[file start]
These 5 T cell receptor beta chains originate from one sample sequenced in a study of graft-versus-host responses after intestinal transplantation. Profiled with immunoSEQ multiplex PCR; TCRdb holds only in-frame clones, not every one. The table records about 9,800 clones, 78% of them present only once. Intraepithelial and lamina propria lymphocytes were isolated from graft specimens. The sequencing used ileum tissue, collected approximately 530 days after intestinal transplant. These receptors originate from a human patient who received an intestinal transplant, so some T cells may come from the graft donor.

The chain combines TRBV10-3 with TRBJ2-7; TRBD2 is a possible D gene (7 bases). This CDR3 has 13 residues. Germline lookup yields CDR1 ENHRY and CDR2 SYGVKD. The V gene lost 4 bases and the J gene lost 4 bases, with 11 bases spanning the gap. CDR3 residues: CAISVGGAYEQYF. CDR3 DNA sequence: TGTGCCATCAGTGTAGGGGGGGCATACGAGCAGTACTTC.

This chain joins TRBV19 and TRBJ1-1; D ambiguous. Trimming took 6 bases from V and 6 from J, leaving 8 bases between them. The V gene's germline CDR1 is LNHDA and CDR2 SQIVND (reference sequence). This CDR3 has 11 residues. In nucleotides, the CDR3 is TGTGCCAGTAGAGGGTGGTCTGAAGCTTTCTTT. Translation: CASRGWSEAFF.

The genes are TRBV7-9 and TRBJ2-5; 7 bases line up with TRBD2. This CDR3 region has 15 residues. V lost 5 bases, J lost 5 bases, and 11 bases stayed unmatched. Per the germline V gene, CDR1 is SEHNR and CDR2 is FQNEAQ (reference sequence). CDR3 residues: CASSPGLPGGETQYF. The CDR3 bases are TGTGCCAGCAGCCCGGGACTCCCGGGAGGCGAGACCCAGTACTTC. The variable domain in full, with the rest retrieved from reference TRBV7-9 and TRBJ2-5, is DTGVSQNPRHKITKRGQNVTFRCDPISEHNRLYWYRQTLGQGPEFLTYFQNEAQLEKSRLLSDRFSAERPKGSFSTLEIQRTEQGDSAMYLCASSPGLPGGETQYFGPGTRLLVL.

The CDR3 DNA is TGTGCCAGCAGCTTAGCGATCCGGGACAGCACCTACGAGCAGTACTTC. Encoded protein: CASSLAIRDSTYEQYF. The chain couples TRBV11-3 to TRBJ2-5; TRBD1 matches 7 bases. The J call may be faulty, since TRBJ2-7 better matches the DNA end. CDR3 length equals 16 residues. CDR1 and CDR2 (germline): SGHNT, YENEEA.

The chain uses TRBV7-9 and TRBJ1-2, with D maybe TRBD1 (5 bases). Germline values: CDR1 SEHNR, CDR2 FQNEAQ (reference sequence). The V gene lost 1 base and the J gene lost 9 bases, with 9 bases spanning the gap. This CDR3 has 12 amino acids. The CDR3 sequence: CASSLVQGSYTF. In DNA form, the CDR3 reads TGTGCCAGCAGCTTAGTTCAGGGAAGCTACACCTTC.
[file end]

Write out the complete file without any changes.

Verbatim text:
These 5 T cell receptor beta chains originate from one sample sequenced in a study of graft-versus-host responses after intestinal transplantation. Profiled with immunoSEQ multiplex PCR; TCRdb holds only in-frame clones, not every one. The table records about 9,800 clones, 78% of them present only once. Intraepithelial and lamina propria lymphocytes were isolated from graft specimens. The sequencing used ileum tissue, collected approximately 530 days after intestinal transplant. These receptors originate from a human patient who received an intestinal transplant, so some T cells may come from the graft donor.

The chain combines TRBV10-3 with TRBJ2-7; TRBD2 is a possible D gene (7 bases). This CDR3 has 13 residues. Germline lookup yields CDR1 ENHRY and CDR2 SYGVKD. The V gene lost 4 bases and the J gene lost 4 bases, with 11 bases spanning the gap. CDR3 residues: CAISVGGAYEQYF. CDR3 DNA sequence: TGTGCCATCAGTGTAGGGGGGGCATACGAGCAGTACTTC.

This chain joins TRBV19 and TRBJ1-1; D ambiguous. Trimming took 6 bases from V and 6 from J, leaving 8 bases between them. The V gene's germline CDR1 is LNHDA and CDR2 SQIVND (reference sequence). This CDR3 has 11 residues. In nucleotides, the CDR3 is TGTGCCAGTAGAGGGTGGTCTGAAGCTTTCTTT. Translation: CASRGWSEAFF.

The genes are TRBV7-9 and TRBJ2-5; 7 bases line up with TRBD2. This CDR3 region has 15 residues. V lost 5 bases, J lost 5 bases, and 11 bases stayed unmatched. Per the germline V gene, CDR1 is SEHNR and CDR2 is FQNEAQ (reference sequence). CDR3 residues: CASSPGLPGGETQYF. The CDR3 bases are TGTGCCAGCAGCCCGGGACTCCCGGGAGGCGAGACCCAGTACTTC. The variable domain in full, with the rest retrieved from reference TRBV7-9 and TRBJ2-5, is DTGVSQNPRHKITKRGQNVTFRCDPISEHNRLYWYRQTLGQGPEFLTYFQNEAQLEKSRLLSDRFSAERPKGSFSTLEIQRTEQGDSAMYLCASSPGLPGGETQYFGPGTRLLVL.

The CDR3 DNA is TGTGCCAGCAGCTTAGCGATCCGGGACAGCACCTACGAGCAGTACTTC. Encoded protein: CASSLAIRDSTYEQYF. The chain couples TRBV11-3 to TRBJ2-5; TRBD1 matches 7 bases. The J call may be faulty, since TRBJ2-7 better matches the DNA end. CDR3 length equals 16 residues. CDR1 and CDR2 (germline): SGHNT, YENEEA.

The chain uses TRBV7-9 and TRBJ1-2, with D maybe TRBD1 (5 bases). Germline values: CDR1 SEHNR, CDR2 FQNEAQ (reference sequence). The V gene lost 1 base and the J gene lost 9 bases, with 9 bases spanning the gap. This CDR3 has 12 amino acids. The CDR3 sequence: CASSLVQGSYTF. In DNA form, the CDR3 reads TGTGCCAGCAGCTTAGTTCAGGGAAGCTACACCTTC.